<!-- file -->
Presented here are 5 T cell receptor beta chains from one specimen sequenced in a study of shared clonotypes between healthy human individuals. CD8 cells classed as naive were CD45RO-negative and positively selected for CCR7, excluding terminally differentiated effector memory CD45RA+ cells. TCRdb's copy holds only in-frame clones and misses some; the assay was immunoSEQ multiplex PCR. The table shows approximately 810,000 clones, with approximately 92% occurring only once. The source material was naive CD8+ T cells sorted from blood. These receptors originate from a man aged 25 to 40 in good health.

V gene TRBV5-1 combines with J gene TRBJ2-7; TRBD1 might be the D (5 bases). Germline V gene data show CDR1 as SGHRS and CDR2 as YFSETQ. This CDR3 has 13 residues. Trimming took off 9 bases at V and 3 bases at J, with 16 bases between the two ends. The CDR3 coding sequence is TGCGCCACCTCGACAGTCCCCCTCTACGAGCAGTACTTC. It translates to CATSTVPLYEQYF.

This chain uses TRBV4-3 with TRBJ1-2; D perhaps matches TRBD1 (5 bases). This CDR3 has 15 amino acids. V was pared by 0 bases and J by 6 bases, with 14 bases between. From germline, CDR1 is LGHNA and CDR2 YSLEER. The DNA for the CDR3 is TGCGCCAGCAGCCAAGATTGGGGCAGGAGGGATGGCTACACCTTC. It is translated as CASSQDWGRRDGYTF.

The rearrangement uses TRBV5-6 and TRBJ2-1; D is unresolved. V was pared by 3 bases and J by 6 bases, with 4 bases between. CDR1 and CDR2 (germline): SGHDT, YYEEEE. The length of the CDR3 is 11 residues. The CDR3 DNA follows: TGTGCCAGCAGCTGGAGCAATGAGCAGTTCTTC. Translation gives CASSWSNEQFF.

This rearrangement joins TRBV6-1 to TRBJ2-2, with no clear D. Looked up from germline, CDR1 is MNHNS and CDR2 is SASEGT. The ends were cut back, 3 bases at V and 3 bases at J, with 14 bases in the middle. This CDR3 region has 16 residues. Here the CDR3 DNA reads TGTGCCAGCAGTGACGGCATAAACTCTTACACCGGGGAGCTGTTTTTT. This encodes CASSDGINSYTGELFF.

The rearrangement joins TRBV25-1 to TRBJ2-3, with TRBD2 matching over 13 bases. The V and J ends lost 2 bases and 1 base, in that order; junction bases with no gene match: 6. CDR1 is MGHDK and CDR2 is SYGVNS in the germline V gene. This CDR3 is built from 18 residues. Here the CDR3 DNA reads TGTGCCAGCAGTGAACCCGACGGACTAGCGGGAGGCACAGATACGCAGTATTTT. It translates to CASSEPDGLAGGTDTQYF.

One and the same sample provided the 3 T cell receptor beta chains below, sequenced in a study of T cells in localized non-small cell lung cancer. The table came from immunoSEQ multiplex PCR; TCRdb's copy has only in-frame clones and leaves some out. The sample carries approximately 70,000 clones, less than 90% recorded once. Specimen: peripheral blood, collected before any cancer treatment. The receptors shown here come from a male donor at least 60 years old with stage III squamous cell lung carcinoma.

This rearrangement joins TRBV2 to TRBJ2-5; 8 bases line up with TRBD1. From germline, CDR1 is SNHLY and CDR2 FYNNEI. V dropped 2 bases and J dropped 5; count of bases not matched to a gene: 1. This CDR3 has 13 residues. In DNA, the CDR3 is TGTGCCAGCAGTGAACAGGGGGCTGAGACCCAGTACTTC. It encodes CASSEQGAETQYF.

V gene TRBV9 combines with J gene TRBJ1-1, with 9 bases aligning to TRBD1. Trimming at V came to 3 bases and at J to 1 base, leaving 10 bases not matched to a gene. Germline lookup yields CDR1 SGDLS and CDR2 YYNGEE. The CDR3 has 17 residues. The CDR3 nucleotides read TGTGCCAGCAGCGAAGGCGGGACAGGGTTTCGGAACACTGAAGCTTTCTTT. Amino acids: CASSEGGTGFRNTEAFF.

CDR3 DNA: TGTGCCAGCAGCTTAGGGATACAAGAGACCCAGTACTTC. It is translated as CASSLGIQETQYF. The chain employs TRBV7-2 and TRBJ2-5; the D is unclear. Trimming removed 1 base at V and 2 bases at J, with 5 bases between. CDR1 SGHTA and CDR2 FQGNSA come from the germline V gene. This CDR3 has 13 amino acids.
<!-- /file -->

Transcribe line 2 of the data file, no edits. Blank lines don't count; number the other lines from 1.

V gene TRBV5-1 combines with J gene TRBJ2-7; TRBD1 might be the D (5 bases). Germline V gene data show CDR1 as SGHRS and CDR2 as YFSETQ. This CDR3 has 13 residues. Trimming took off 9 bases at V and 3 bases at J, with 16 bases between the two ends. The CDR3 coding sequence is TGCGCCACCTCGACAGTCCCCCTCTACGAGCAGTACTTC. It translates to CATSTVPLYEQYF.